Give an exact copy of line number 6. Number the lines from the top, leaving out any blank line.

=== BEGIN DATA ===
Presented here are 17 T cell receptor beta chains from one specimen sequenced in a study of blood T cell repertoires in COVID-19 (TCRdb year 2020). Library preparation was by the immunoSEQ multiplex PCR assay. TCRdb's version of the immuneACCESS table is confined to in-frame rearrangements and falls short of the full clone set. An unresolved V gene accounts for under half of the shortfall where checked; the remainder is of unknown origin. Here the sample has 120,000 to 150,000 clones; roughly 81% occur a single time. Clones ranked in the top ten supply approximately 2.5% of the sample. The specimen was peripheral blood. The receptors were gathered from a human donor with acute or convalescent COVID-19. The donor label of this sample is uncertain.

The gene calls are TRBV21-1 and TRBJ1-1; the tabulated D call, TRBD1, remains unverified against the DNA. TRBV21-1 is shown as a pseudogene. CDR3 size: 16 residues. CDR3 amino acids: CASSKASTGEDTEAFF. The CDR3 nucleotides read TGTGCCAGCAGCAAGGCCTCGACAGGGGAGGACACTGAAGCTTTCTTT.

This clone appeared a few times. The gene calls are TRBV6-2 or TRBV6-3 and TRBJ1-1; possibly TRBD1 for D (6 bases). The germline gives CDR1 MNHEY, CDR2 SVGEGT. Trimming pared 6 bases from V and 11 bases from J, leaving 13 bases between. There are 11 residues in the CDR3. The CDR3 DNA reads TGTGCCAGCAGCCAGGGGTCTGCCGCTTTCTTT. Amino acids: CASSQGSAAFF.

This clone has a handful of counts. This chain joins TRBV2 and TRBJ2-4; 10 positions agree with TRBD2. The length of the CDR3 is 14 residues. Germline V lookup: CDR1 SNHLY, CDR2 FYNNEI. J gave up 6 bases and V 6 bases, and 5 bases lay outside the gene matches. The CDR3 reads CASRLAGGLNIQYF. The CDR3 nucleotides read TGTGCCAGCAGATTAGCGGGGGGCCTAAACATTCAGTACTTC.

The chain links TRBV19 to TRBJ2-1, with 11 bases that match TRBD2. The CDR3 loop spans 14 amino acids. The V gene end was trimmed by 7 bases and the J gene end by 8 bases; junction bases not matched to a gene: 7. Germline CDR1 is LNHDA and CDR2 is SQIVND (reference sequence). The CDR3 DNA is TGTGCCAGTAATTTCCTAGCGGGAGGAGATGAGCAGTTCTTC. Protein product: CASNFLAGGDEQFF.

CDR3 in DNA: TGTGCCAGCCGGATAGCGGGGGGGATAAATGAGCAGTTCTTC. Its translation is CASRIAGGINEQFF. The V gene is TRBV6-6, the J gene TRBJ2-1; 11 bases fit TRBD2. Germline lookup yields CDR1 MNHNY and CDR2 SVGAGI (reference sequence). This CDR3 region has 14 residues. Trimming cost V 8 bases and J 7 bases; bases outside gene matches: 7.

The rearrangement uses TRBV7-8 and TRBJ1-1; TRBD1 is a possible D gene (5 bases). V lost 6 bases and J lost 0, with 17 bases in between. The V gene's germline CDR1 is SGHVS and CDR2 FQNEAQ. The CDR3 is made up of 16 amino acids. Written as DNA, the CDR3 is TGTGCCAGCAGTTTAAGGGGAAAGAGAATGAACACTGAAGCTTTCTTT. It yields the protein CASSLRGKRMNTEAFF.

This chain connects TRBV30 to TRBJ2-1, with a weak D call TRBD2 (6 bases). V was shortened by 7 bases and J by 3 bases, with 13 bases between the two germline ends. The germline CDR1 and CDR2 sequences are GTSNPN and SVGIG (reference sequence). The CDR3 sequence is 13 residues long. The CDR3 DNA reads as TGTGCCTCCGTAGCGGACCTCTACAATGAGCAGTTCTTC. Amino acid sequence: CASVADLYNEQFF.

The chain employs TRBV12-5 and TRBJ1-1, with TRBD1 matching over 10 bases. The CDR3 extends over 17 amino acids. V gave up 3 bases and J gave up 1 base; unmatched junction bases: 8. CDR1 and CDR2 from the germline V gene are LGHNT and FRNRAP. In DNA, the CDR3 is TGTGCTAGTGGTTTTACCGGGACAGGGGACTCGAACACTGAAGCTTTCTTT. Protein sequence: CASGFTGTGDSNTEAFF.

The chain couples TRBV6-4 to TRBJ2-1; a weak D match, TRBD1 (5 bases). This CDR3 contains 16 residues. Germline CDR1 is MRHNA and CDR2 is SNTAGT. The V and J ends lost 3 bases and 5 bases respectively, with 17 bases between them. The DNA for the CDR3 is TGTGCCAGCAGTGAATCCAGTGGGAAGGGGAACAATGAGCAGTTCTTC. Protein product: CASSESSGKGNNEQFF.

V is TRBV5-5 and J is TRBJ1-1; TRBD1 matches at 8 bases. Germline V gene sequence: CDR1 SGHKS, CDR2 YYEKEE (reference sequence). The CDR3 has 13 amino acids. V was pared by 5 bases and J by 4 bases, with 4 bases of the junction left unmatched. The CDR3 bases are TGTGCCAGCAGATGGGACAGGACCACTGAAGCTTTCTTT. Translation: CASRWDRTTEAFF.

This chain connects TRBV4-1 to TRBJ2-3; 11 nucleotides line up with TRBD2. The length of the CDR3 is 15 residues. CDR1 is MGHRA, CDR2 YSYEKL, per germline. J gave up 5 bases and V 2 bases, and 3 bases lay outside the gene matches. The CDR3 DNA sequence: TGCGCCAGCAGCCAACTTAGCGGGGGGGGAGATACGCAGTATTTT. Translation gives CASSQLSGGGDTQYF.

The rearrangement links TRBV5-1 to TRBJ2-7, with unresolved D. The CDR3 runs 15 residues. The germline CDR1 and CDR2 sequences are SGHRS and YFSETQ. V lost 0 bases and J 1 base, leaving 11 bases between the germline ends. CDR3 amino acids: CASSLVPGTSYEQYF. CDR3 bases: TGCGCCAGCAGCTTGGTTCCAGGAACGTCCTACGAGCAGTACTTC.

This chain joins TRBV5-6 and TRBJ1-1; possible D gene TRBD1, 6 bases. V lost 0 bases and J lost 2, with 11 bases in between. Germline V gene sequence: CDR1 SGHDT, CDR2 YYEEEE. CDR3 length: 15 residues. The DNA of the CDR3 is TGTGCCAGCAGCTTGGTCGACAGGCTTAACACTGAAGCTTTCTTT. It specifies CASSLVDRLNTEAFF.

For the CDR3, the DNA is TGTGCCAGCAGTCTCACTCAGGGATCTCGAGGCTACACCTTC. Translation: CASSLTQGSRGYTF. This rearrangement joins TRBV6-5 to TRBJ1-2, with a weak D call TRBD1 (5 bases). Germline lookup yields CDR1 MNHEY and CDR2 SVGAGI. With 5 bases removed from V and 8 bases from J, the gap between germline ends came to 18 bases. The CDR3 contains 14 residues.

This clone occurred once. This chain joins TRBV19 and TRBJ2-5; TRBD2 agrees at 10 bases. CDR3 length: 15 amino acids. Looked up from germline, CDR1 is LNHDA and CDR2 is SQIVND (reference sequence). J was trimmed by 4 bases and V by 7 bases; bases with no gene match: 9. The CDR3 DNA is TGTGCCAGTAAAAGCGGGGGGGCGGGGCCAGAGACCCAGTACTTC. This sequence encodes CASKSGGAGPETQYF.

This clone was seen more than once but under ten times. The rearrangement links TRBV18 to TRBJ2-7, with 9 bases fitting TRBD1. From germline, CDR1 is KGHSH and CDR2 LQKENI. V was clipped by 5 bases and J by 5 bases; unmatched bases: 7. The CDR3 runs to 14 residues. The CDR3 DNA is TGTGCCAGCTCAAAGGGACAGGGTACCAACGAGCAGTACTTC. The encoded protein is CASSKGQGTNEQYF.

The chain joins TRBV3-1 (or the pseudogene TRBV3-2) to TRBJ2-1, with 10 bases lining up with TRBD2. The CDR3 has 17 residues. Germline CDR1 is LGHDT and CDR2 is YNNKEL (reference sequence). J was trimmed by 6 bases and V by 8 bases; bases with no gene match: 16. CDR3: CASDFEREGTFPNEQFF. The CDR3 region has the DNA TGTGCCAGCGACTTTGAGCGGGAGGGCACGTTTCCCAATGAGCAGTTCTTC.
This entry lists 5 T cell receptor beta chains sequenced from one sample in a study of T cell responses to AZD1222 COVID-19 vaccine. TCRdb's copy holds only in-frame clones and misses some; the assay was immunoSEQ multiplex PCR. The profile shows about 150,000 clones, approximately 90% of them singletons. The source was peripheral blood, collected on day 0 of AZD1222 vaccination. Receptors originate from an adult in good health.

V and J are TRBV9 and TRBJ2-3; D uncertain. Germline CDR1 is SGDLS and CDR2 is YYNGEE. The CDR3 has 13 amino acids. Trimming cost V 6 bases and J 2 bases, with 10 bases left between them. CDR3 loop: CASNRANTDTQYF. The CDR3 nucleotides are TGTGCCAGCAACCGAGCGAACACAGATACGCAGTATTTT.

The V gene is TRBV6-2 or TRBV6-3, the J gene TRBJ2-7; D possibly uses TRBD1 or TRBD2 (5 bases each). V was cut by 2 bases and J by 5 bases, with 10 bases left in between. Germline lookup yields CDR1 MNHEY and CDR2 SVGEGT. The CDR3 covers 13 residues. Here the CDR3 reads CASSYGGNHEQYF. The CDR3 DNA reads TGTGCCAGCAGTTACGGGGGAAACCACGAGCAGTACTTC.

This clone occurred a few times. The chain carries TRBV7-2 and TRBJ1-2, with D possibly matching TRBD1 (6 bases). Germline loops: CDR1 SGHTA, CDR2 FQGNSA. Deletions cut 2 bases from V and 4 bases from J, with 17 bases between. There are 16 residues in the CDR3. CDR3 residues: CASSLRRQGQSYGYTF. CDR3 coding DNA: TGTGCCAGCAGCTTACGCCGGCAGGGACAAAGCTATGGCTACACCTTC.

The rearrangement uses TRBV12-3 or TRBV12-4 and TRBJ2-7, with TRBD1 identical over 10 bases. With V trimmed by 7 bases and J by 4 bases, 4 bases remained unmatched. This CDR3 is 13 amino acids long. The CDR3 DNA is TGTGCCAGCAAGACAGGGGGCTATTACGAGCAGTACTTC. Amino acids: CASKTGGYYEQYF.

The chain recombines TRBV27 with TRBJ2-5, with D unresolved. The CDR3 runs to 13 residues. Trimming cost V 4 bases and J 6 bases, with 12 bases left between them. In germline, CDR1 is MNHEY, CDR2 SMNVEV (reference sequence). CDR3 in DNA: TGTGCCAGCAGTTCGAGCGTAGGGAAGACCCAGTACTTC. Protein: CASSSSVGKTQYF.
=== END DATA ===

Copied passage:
CDR3 in DNA: TGTGCCAGCCGGATAGCGGGGGGGATAAATGAGCAGTTCTTC. Its translation is CASRIAGGINEQFF. The V gene is TRBV6-6, the J gene TRBJ2-1; 11 bases fit TRBD2. Germline lookup yields CDR1 MNHNY and CDR2 SVGAGI (reference sequence). This CDR3 region has 14 residues. Trimming cost V 8 bases and J 7 bases; bases outside gene matches: 7.